If the item you are accessing from your map is an sObject, you can get the value of a field thusly: // Create something we can then query Account acc = new Account(Name='Test Account'); // Access the Name field System.debug(acc.get('Name')); I believe this will work with Custom Objects, and Custom Fields, but not with inner classes. However, if you are ...


8

Please note that SObject and Object are very different types. And adding [] at the end of your type definition makes it a List, again a huge difference. The text of your post indicates you meant Object, so I will answer as if that's the case. Regardless, the key here is that if you have a few different types you want to guarantee all implement a specific ...


7

An alternate way to do this without going through Schema.getGlobalDescribe(): SObjectType sObjType = ((SObject) Type.forName(myString).newInstance()) .getSObjectType()); speed comparison between above and getXXDescribe methods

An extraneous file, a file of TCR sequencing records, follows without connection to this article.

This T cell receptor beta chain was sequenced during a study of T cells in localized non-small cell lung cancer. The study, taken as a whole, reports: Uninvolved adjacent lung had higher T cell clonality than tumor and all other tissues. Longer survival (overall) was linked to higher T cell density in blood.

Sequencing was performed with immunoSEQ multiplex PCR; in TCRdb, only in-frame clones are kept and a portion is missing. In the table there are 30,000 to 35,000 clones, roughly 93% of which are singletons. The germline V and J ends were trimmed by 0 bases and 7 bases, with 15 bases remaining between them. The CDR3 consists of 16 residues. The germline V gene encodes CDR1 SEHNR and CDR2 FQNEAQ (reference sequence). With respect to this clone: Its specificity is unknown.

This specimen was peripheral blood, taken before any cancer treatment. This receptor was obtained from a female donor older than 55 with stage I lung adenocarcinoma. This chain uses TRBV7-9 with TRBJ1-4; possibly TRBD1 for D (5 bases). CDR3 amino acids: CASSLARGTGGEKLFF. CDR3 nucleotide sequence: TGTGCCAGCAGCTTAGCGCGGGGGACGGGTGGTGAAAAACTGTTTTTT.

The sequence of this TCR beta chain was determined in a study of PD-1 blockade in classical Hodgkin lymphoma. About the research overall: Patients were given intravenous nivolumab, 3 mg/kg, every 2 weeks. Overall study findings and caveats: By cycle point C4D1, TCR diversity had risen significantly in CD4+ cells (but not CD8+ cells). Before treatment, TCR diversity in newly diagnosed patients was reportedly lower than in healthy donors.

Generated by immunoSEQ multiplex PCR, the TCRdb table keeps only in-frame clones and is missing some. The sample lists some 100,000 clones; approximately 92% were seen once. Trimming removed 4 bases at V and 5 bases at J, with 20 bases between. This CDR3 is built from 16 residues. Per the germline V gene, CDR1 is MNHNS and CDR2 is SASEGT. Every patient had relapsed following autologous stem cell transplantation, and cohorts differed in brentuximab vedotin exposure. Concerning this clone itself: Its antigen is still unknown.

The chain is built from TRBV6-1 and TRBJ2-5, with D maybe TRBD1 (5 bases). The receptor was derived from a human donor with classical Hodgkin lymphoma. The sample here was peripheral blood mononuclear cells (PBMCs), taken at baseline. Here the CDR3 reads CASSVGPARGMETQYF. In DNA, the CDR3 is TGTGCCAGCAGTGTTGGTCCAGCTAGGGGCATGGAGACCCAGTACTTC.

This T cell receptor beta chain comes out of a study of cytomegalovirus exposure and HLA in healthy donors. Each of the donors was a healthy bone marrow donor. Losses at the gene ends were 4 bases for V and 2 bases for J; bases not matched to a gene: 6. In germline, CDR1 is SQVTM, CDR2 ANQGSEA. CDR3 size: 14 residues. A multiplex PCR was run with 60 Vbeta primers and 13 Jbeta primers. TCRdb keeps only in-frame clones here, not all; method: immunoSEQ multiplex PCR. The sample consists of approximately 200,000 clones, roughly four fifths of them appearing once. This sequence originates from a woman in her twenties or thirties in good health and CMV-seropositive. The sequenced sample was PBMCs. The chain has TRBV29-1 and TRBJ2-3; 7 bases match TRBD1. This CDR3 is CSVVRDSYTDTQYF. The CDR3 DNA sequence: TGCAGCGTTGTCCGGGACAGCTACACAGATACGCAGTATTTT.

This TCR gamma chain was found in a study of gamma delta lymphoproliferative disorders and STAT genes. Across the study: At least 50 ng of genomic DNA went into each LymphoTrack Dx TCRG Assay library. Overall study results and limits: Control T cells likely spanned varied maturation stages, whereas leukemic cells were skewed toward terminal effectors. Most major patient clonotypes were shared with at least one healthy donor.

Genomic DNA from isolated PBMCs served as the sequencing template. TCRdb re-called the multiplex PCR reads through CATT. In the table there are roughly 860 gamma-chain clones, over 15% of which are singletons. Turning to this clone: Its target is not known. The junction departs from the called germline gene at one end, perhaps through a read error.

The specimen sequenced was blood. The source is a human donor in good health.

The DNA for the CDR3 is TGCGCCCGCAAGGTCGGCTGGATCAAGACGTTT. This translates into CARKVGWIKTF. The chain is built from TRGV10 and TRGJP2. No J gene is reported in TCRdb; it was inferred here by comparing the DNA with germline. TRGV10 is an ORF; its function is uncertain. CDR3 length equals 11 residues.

7

You need to use addError on the field in question, which also implies that you must directly bind the field to an apex:inputField. Here's a trivial example: <apex:page controller="q204269"> <apex:form> <apex:pageBlock> <apex:pageBlockSection columns="1"> <apex:inputField value="{!record.Name}...


6

You could do something like: ((sObject)Type.forName('Account').newInstance()).getSObjectType().getDescribe().isAccessible(); Or you could do a global describe and get the values from the returned map Map<String,Schema.SObjectType> gd = Schema.getGlobalDescribe(); But you at least need to have the String of the Object name. If you don't at least ...


6

You need to add a null check. The only reason this would fail is if your parent record is null. One option may be to just get the value statically: String text = record.Parent__r.TextField__c; If you cannot use a static reference, I recommend a cross object getter like I shared here. First create this top-level class: public with sharing class CrossObject ...


6

Yes you just use get instead. You can cache a String or SObjectField. SObjectField field = Account.ParentId; for (Account record : [SELECT ParentId FROM Account LIMIT 10]) { Object value = record.get(field); } Note that it returns Object. If you want to return a concrete type, you'll have to cast. Id value = (Id)record.get(field);


6